HER-2/neu (neu) transgenic mice (neu-N mice), which express the nontransforming rat proto-oncogene, demonstrate immunological talerance to neu that is similar to what is encountered in patients with neu-expressing breast cancer. We have shown previously that a significant increase in neu-specific T cells, but no induction of neu-specific antibody, is seen after neu-specific vaccination in neu-N mice. In contrast, a significant induction of both neu-specific T-cell and antibody responses is found in nontoleragenic FVB/N mice after vaccination. These mice are fully protected from a s.c. challenge with NT cells, a mammary tumor cell line derived from a spontaneous tumor that arose in a neu-N mouse, whereas neu-N mice are not. In this study, we demonstrate that CD4+T cell-depleted FVB/N mice show no induction of neu-specific IgG after vaccination and are unable to reject an NT challenge (0 of 10 mice were tumor free). Conversely, the depletion of natural killer cells has no effect on vaccine-mediated tumor rejection (100% of mice were tumor free). In CD8+T cell-depleted animals, where vaccine-induced neu-speciftc IgG titers were normal, NT growth was delayed, but only 10% of mice remained tumor free, demonstrating that neu-specific IgG alone is insufficient for protection from NT challenge. To directly assess the necessity for the combination of neu-specific cellular and humoral immune responses, severe combined immunodeficient mice were given an adoptive transfer of CTLs plus IgG derived from FVB/N mice. Animals that were given CTLs that recognized an irrelevant antigen plus neu-specific IgG developed tumors at a rate similar to CD8+T cell-depleted FVB/N mice. Animals receiving an adoptive transfer of neu-specific CTLs plus control IgG derived from naive FVB/N mice were only partially protected from NT challenge (50% of animals were tumor free). However, only animals receiving the combination of neu-specific CTLs and neu-speciftc IgG were fully protected from NT challenge (100% of animals were tumor free). These studies specifically define the immunological requirements for the eradication of neu-expressing tumors in this model system, demonstrating that both cellular and humoral neu-specific responses are necessary for protection from an NT challenge. These data suggest that vaccines optimized to induce maximal T- and B-cell immunity to neu, and possibly to similar putative tumor-rejection antigens, may lead to more potent in vivo antitumor immunity.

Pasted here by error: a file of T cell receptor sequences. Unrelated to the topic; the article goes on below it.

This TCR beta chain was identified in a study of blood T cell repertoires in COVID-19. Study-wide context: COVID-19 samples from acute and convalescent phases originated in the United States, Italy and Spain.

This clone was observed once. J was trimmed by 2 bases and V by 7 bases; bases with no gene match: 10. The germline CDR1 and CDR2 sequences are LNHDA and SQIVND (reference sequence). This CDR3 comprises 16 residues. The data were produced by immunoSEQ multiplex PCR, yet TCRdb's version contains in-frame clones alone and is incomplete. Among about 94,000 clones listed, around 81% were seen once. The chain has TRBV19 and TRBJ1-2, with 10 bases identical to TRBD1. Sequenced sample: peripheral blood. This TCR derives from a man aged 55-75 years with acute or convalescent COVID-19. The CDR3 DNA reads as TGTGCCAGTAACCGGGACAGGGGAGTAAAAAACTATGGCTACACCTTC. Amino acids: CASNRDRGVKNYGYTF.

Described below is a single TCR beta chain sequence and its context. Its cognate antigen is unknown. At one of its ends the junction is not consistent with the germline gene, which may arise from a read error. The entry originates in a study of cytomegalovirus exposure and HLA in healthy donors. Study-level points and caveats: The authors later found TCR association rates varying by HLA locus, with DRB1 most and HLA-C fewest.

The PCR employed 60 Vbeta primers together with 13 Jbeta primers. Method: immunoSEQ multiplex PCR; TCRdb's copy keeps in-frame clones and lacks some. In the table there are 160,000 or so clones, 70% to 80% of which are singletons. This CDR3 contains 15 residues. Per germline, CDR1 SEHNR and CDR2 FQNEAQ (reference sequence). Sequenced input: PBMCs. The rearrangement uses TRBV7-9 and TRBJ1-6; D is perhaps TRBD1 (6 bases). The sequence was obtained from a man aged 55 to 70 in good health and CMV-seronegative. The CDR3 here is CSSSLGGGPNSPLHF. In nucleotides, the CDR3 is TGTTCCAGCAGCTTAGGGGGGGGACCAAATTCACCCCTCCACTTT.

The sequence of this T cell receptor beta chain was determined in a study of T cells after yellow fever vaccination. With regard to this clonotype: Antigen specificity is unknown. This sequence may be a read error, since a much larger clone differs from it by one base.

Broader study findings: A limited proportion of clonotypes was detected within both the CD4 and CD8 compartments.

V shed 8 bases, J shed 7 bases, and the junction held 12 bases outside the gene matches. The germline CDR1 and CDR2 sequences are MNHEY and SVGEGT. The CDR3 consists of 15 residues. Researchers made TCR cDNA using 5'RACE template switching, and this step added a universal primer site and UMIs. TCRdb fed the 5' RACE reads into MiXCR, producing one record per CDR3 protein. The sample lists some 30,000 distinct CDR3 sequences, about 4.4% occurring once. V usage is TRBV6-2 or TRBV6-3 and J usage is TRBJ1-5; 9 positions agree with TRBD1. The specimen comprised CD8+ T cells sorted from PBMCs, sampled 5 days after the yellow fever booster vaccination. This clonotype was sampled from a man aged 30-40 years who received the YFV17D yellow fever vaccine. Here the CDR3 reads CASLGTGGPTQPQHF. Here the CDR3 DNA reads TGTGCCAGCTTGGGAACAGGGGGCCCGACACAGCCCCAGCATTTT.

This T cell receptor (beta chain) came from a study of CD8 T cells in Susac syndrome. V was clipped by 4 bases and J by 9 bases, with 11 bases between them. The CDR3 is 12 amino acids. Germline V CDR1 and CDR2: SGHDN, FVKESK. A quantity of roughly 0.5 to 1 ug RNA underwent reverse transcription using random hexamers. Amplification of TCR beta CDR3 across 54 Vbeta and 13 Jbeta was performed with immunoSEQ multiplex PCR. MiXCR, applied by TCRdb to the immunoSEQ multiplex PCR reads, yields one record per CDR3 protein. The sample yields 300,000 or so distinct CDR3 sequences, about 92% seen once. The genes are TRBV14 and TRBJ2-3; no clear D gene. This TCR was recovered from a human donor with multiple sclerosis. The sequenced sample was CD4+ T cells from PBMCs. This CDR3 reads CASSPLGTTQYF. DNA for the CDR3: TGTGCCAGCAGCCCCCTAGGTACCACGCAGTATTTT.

|Original language||English (US)|
|Number of pages||4|
|State||Published - Feb 1 2001|
ASJC Scopus subject areas
- Cancer Research